Objectives of holding the World Parliamentarians
Parliamentary Support and achievements:
Since the occupation of Tibet by People’s Republic of China, a number of Parliamentarians have taken immense interest in and expressed sympathy for the cause of the Tibetan people. Particularly, following the brutal crackdown on the peaceful public demonstrations, which rocked the Tibetan capital Lhasa, leading to Martial Law in Tibet in the late 80’s, the interest and sympathies galvanized into active support with the formation of parliamentary groups for Tibet in many countries. The parliamentarians mobilized their actions for the cause of Tibet in their respective countries, which resulted in the introduction of bills and resolutions, organizing parliamentary hearings on Tibet and sensitizing the public to the issue of Tibet.
After His Holiness the Dalai Lama presented the Strasbourg Proposal in 1988 for a meaningful resolution to the Issue of Tibet, 69 parliamentarians from 25 countries met for the first time in New Delhi from 18 to 20 March 1994. Under the aegis of Mr. George Fernandes and Mr. Mohan Singh, the All Party Indian Parliamentary Forum for Tibet organized the World Parliamentarians’ Convention on Tibet (WPCT). The Convention adopted a ten-point action plan, which called on parliamentarians to prevail upon their governments on the issue of Tibet and the rights of its people, to form all party parliamentary groups for Tibet in their respective parliaments and to create an international network of parliamentarians to co-ordinate activities on the Tibetan Issue.
As offered by Dr. Laima Andrikiene, the Lithuanian Parliamentary Group for Tibet hosted the second WPCT in Vilnius, Lithuania from 26 to 28 May 1995, which was attended by 88 parliamentarians from 21 countries. The convention, while reaffirming its support for the New Delhi resolution called on governments to support the efforts of the Tibetan people and their legitimate representatives – His Holiness the Dalai Lama and the Tibetan Government in Exile – to restore the rights of the Tibetan people through a peaceful exercise of the right to self-determination. The convention resolved to initiate investigations, hearings and inquiries on the legitimacy of China’s claim that Tibet is a part of Peoples Republic of China, in every parliament represented at the convention, and to persuade members of other parliaments to do the same, as a prelude to according recognition to the Tibetan Government in Exile.
The third WPCT was hosted by the US House International Relations Committee and the Congress under the leadership of Senator Jesse Helms and Rep. Benjamin A Gilman on April 23 and 24, 1997 in Washington DC. 63 members attended this convention from 27 countries. The convention supported the earnest negotiations without preconditions between the Tibetan Government in Exile and the People’s Republic of China. The convention reaffirmed its support to His Holiness the Dalai Lama’s repeated statement that despite the historical reality of Tibet’s sovereignty, he is prepared to hold negotiations on genuine self-government, the demilitarization and transformation of Tibet into a zone of Ahimsa (peace and nonviolence), without seeking independence.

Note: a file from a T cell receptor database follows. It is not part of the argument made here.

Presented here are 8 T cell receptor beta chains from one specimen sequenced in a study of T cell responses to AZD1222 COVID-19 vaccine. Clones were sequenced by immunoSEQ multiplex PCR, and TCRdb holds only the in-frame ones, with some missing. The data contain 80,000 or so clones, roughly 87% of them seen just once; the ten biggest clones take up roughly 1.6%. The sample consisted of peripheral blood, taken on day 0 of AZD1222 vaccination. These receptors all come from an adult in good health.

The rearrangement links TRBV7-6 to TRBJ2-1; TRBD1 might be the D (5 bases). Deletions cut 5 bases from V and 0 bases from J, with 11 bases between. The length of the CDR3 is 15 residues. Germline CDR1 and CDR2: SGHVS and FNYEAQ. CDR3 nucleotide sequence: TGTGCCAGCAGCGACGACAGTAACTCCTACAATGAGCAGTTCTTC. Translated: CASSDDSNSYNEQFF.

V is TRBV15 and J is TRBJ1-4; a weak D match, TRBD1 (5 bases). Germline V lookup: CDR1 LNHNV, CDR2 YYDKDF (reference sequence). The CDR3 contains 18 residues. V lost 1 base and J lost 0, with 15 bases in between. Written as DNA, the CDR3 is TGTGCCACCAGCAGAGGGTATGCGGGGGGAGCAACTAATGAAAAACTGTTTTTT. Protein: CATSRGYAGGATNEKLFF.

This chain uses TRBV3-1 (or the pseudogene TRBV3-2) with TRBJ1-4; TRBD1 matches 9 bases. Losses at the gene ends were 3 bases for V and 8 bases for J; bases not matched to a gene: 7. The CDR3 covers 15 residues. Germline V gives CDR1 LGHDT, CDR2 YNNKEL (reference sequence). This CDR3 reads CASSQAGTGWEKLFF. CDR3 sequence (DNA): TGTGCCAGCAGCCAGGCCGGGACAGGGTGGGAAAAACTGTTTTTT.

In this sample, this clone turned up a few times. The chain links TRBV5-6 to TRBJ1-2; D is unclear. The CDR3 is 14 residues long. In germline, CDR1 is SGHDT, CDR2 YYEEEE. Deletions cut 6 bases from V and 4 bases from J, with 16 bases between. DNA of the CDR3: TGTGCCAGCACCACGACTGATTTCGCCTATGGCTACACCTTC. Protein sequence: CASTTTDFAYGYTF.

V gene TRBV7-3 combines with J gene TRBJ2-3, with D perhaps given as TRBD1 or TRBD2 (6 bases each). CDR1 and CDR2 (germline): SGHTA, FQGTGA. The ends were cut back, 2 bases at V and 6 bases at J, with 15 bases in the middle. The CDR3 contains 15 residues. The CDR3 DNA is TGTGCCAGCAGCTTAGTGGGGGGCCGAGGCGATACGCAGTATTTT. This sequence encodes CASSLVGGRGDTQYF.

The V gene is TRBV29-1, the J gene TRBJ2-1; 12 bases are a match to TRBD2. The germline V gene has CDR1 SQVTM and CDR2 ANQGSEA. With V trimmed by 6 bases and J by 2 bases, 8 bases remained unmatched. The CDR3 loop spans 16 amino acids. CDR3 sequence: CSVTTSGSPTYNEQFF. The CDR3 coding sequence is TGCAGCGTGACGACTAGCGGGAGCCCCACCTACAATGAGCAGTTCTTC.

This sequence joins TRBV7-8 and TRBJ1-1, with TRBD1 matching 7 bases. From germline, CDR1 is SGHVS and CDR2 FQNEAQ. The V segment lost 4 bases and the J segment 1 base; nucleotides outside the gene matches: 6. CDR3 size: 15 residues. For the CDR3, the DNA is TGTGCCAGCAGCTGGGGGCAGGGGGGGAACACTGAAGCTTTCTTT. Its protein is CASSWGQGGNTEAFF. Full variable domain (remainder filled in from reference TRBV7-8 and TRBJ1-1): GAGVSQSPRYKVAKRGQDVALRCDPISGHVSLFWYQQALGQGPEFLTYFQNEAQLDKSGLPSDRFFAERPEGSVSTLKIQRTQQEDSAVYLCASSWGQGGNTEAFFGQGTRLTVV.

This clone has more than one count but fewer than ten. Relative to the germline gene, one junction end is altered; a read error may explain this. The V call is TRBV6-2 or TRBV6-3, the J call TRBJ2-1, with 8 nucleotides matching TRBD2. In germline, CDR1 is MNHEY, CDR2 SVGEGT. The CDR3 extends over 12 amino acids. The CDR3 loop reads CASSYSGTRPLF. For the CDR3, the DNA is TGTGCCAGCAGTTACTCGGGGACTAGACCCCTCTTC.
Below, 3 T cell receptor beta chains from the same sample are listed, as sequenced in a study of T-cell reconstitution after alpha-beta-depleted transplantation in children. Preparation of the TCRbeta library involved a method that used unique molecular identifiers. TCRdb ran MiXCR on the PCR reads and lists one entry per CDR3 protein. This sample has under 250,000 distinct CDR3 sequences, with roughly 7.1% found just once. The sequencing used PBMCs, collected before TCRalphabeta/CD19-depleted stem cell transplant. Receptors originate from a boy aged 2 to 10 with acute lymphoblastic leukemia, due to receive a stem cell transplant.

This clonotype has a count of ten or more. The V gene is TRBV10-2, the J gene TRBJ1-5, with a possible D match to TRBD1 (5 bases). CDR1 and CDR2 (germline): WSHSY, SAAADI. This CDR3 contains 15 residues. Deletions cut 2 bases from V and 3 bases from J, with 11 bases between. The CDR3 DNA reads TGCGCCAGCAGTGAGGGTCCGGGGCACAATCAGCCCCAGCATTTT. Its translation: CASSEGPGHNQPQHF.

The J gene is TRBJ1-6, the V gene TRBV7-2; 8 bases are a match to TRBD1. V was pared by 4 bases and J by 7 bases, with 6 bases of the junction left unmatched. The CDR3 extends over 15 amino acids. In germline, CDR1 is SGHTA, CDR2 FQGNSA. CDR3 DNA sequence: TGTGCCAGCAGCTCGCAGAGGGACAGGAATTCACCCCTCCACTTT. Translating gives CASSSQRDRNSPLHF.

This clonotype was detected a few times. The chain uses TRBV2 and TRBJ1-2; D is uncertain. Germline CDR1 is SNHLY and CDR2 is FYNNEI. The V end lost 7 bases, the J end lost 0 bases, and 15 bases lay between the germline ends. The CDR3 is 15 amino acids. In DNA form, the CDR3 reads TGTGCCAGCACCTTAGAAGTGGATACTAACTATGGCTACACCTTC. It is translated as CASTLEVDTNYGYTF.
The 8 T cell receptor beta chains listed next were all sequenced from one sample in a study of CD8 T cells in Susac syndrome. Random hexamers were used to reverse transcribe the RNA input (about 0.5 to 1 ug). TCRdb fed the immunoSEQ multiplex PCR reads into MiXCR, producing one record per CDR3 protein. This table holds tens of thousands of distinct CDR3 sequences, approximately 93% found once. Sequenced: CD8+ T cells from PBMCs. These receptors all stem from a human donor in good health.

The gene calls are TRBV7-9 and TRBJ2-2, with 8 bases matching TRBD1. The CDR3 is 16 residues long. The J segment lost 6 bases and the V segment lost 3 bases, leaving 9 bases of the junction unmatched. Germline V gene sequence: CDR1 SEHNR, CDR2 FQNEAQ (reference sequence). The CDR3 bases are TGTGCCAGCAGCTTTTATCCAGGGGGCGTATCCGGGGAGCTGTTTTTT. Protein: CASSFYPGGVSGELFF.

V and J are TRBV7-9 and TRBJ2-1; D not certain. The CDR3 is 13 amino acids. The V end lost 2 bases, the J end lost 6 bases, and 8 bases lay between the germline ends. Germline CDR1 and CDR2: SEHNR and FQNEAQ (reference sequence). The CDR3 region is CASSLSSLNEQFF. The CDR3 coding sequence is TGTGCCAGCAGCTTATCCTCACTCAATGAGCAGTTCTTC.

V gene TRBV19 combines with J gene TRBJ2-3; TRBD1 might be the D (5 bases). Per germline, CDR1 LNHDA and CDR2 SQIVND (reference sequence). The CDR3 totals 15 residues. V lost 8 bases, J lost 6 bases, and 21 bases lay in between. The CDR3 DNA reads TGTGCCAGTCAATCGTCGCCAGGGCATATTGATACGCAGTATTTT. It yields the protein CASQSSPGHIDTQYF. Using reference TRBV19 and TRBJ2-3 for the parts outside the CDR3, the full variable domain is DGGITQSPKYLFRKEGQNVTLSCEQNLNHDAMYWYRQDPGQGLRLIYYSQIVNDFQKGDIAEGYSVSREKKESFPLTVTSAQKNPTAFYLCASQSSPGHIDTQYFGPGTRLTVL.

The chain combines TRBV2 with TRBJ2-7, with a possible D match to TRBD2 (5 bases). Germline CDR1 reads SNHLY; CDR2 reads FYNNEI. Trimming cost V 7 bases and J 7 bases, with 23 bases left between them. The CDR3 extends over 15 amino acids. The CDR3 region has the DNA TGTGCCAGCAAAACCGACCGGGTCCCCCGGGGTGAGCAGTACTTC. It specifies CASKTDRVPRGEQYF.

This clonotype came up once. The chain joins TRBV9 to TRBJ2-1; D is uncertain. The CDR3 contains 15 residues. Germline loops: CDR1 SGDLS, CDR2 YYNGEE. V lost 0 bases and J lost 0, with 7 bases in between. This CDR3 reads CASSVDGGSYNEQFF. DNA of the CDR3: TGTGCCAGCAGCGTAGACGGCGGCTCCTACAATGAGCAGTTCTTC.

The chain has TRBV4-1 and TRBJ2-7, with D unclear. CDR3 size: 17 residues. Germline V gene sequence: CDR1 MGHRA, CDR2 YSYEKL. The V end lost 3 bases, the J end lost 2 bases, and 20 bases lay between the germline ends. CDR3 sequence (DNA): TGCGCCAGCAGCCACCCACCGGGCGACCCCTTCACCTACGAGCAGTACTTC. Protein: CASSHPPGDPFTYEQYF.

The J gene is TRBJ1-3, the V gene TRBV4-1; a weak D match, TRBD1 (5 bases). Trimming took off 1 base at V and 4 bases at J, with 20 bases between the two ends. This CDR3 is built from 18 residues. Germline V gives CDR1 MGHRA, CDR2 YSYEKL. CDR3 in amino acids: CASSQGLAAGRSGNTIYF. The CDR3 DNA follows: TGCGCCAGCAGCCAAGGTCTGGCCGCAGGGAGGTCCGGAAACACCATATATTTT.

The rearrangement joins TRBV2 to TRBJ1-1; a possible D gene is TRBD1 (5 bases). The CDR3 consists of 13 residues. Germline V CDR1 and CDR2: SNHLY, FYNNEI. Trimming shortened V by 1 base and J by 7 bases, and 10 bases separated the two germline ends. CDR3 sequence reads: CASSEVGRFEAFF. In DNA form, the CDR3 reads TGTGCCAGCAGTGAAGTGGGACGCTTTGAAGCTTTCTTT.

The fourth WPCT was co-hosted by Scottish Parliament’s Cross Party Group on Tibet and UK All Party Parliamentary Group for Tibet from 18-19 November 2005 at Edinburgh, Scotland. 58 members of parliament attended this convention from 22 countries.
- The convention called on the government of the PRC to demonstrate its sincerity and seriousness in finding a negotiated solution to the question of Tibet by arranging to meet with the Dalai Lama’s representatives much more frequently and to start engaging in substantive negotiations with them, without preconditions and without further delay.
- It urged the Chinese government to indicate commitment to the negotiation process by making visible improvements in its policies in Tibet, in particularly
- to take effective measures to ensure full respect for the human rights of the Tibetan people;
- to halt the implementation of the ‘Western Development’ program in Tibet until a proper and credible assessment has been made of its impact on the lives of the Tibetan people, their culture, language, spiritual traditions as well as natural environment to the satisfaction of the Tibetan people;
- to take immediate steps to halt the population transfer of Chinese into Tibet, which is transforming the indigenous population into a minority in their own land;
- to release the Panchen Lama, Gedhun Choekyi Nyima, and all the other Tibetan political prisoners unconditionally;
- to cease the virulent attacks on the Dalai Lama, which cast serious doubt on the sincerity of the Chinese government in negotiating with his representatives.
- Stressed the importance of worldwide parliamentary support for Tibet and decides to undertake activities to strengthen the role of parliaments and parliamentarians in this respect
Called on the EU to appoint a special representative for Tibet to promote, provide assistance for and to follow negotiations between the PRC and the Tibetans, in accordance with the express demands of the European Parliament.